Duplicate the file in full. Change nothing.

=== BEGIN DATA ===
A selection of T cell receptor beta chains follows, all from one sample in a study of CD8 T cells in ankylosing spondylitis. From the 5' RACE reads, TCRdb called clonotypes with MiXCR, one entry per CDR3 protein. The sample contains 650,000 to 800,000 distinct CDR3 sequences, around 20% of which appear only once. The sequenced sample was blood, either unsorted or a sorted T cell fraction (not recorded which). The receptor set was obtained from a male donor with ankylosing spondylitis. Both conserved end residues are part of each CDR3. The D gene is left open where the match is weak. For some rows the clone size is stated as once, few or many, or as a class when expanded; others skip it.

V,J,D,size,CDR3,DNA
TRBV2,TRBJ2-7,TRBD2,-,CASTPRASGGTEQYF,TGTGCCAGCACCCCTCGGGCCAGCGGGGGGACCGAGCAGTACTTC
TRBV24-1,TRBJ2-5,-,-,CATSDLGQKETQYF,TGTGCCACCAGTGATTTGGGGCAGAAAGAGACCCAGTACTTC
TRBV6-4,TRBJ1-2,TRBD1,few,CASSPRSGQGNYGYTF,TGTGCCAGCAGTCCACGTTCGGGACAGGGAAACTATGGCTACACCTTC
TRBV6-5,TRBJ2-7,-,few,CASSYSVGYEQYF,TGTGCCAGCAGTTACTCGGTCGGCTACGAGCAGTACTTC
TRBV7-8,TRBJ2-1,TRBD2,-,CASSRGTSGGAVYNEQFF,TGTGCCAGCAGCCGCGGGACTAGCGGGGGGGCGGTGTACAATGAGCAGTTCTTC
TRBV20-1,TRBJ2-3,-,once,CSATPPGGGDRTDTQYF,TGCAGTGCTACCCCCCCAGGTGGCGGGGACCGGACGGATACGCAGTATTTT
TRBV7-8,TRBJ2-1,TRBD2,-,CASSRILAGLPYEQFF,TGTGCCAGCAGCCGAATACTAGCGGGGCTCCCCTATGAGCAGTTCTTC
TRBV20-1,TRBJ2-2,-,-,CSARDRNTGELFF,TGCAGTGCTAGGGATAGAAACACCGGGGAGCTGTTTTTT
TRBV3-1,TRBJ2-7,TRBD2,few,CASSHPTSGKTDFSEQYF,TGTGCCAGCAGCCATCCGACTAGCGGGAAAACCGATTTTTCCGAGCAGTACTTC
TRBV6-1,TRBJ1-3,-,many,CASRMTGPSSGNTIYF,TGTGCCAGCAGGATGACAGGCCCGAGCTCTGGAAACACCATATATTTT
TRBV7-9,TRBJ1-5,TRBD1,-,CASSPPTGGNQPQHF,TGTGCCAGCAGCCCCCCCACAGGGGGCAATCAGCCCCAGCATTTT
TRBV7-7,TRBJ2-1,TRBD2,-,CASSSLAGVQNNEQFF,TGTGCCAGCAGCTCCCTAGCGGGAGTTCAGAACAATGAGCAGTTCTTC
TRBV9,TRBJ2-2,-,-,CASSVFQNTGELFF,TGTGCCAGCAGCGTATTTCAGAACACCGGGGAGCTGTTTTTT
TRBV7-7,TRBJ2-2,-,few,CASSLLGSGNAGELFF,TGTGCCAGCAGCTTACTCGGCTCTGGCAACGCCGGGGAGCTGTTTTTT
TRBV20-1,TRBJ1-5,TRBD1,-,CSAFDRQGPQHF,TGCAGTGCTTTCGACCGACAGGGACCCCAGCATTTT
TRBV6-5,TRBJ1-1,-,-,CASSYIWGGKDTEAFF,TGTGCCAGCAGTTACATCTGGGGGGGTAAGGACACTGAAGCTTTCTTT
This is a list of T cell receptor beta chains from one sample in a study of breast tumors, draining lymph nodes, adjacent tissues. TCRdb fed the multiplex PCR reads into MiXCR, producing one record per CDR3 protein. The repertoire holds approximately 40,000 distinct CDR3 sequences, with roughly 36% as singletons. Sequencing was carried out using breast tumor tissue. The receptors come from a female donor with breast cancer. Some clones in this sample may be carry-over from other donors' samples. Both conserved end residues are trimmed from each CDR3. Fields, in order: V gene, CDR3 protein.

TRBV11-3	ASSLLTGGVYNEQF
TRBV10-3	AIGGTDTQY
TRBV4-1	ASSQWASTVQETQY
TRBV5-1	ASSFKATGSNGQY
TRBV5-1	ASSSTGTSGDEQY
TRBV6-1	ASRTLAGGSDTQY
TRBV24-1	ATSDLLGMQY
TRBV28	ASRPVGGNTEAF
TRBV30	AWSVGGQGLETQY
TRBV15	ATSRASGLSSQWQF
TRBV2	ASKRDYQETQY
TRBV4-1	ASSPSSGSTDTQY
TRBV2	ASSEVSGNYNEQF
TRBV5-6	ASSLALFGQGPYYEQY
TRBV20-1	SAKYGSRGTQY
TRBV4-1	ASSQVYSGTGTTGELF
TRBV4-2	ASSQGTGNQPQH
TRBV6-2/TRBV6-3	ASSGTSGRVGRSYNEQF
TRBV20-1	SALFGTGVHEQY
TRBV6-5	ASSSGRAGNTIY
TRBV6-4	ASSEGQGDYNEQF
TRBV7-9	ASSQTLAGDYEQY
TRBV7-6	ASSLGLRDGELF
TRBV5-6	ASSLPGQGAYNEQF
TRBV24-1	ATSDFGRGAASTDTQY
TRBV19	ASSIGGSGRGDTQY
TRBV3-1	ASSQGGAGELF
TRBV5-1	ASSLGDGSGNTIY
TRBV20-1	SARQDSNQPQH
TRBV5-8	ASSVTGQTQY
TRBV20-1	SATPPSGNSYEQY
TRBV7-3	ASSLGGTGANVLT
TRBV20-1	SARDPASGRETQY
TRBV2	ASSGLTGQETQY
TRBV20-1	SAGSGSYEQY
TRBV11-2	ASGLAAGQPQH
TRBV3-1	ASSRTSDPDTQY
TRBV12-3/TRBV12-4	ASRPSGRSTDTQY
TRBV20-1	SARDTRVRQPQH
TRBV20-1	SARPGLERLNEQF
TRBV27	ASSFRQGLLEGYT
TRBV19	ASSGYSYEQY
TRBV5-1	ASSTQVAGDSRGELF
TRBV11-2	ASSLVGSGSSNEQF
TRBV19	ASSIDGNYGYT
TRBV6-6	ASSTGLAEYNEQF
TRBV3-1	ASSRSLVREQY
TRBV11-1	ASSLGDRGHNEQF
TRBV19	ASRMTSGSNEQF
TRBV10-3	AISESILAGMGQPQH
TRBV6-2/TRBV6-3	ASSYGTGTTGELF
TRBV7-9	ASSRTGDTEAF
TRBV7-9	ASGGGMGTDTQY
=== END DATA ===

A selection of T cell receptor beta chains follows, all from one sample in a study of CD8 T cells in ankylosing spondylitis. From the 5' RACE reads, TCRdb called clonotypes with MiXCR, one entry per CDR3 protein. The sample contains 650,000 to 800,000 distinct CDR3 sequences, around 20% of which appear only once. The sequenced sample was blood, either unsorted or a sorted T cell fraction (not recorded which). The receptor set was obtained from a male donor with ankylosing spondylitis. Both conserved end residues are part of each CDR3. The D gene is left open where the match is weak. For some rows the clone size is stated as once, few or many, or as a class when expanded; others skip it.

V,J,D,size,CDR3,DNA
TRBV2,TRBJ2-7,TRBD2,-,CASTPRASGGTEQYF,TGTGCCAGCACCCCTCGGGCCAGCGGGGGGACCGAGCAGTACTTC
TRBV24-1,TRBJ2-5,-,-,CATSDLGQKETQYF,TGTGCCACCAGTGATTTGGGGCAGAAAGAGACCCAGTACTTC
TRBV6-4,TRBJ1-2,TRBD1,few,CASSPRSGQGNYGYTF,TGTGCCAGCAGTCCACGTTCGGGACAGGGAAACTATGGCTACACCTTC
TRBV6-5,TRBJ2-7,-,few,CASSYSVGYEQYF,TGTGCCAGCAGTTACTCGGTCGGCTACGAGCAGTACTTC
TRBV7-8,TRBJ2-1,TRBD2,-,CASSRGTSGGAVYNEQFF,TGTGCCAGCAGCCGCGGGACTAGCGGGGGGGCGGTGTACAATGAGCAGTTCTTC
TRBV20-1,TRBJ2-3,-,once,CSATPPGGGDRTDTQYF,TGCAGTGCTACCCCCCCAGGTGGCGGGGACCGGACGGATACGCAGTATTTT
TRBV7-8,TRBJ2-1,TRBD2,-,CASSRILAGLPYEQFF,TGTGCCAGCAGCCGAATACTAGCGGGGCTCCCCTATGAGCAGTTCTTC
TRBV20-1,TRBJ2-2,-,-,CSARDRNTGELFF,TGCAGTGCTAGGGATAGAAACACCGGGGAGCTGTTTTTT
TRBV3-1,TRBJ2-7,TRBD2,few,CASSHPTSGKTDFSEQYF,TGTGCCAGCAGCCATCCGACTAGCGGGAAAACCGATTTTTCCGAGCAGTACTTC
TRBV6-1,TRBJ1-3,-,many,CASRMTGPSSGNTIYF,TGTGCCAGCAGGATGACAGGCCCGAGCTCTGGAAACACCATATATTTT
TRBV7-9,TRBJ1-5,TRBD1,-,CASSPPTGGNQPQHF,TGTGCCAGCAGCCCCCCCACAGGGGGCAATCAGCCCCAGCATTTT
TRBV7-7,TRBJ2-1,TRBD2,-,CASSSLAGVQNNEQFF,TGTGCCAGCAGCTCCCTAGCGGGAGTTCAGAACAATGAGCAGTTCTTC
TRBV9,TRBJ2-2,-,-,CASSVFQNTGELFF,TGTGCCAGCAGCGTATTTCAGAACACCGGGGAGCTGTTTTTT
TRBV7-7,TRBJ2-2,-,few,CASSLLGSGNAGELFF,TGTGCCAGCAGCTTACTCGGCTCTGGCAACGCCGGGGAGCTGTTTTTT
TRBV20-1,TRBJ1-5,TRBD1,-,CSAFDRQGPQHF,TGCAGTGCTTTCGACCGACAGGGACCCCAGCATTTT
TRBV6-5,TRBJ1-1,-,-,CASSYIWGGKDTEAFF,TGTGCCAGCAGTTACATCTGGGGGGGTAAGGACACTGAAGCTTTCTTT
This is a list of T cell receptor beta chains from one sample in a study of breast tumors, draining lymph nodes, adjacent tissues. TCRdb fed the multiplex PCR reads into MiXCR, producing one record per CDR3 protein. The repertoire holds approximately 40,000 distinct CDR3 sequences, with roughly 36% as singletons. Sequencing was carried out using breast tumor tissue. The receptors come from a female donor with breast cancer. Some clones in this sample may be carry-over from other donors' samples. Both conserved end residues are trimmed from each CDR3. Fields, in order: V gene, CDR3 protein.

TRBV11-3	ASSLLTGGVYNEQF
TRBV10-3	AIGGTDTQY
TRBV4-1	ASSQWASTVQETQY
TRBV5-1	ASSFKATGSNGQY
TRBV5-1	ASSSTGTSGDEQY
TRBV6-1	ASRTLAGGSDTQY
TRBV24-1	ATSDLLGMQY
TRBV28	ASRPVGGNTEAF
TRBV30	AWSVGGQGLETQY
TRBV15	ATSRASGLSSQWQF
TRBV2	ASKRDYQETQY
TRBV4-1	ASSPSSGSTDTQY
TRBV2	ASSEVSGNYNEQF
TRBV5-6	ASSLALFGQGPYYEQY
TRBV20-1	SAKYGSRGTQY
TRBV4-1	ASSQVYSGTGTTGELF
TRBV4-2	ASSQGTGNQPQH
TRBV6-2/TRBV6-3	ASSGTSGRVGRSYNEQF
TRBV20-1	SALFGTGVHEQY
TRBV6-5	ASSSGRAGNTIY
TRBV6-4	ASSEGQGDYNEQF
TRBV7-9	ASSQTLAGDYEQY
TRBV7-6	ASSLGLRDGELF
TRBV5-6	ASSLPGQGAYNEQF
TRBV24-1	ATSDFGRGAASTDTQY
TRBV19	ASSIGGSGRGDTQY
TRBV3-1	ASSQGGAGELF
TRBV5-1	ASSLGDGSGNTIY
TRBV20-1	SARQDSNQPQH
TRBV5-8	ASSVTGQTQY
TRBV20-1	SATPPSGNSYEQY
TRBV7-3	ASSLGGTGANVLT
TRBV20-1	SARDPASGRETQY
TRBV2	ASSGLTGQETQY
TRBV20-1	SAGSGSYEQY
TRBV11-2	ASGLAAGQPQH
TRBV3-1	ASSRTSDPDTQY
TRBV12-3/TRBV12-4	ASRPSGRSTDTQY
TRBV20-1	SARDTRVRQPQH
TRBV20-1	SARPGLERLNEQF
TRBV27	ASSFRQGLLEGYT
TRBV19	ASSGYSYEQY
TRBV5-1	ASSTQVAGDSRGELF
TRBV11-2	ASSLVGSGSSNEQF
TRBV19	ASSIDGNYGYT
TRBV6-6	ASSTGLAEYNEQF
TRBV3-1	ASSRSLVREQY
TRBV11-1	ASSLGDRGHNEQF
TRBV19	ASRMTSGSNEQF
TRBV10-3	AISESILAGMGQPQH
TRBV6-2/TRBV6-3	ASSYGTGTTGELF
TRBV7-9	ASSRTGDTEAF
TRBV7-9	ASGGGMGTDTQY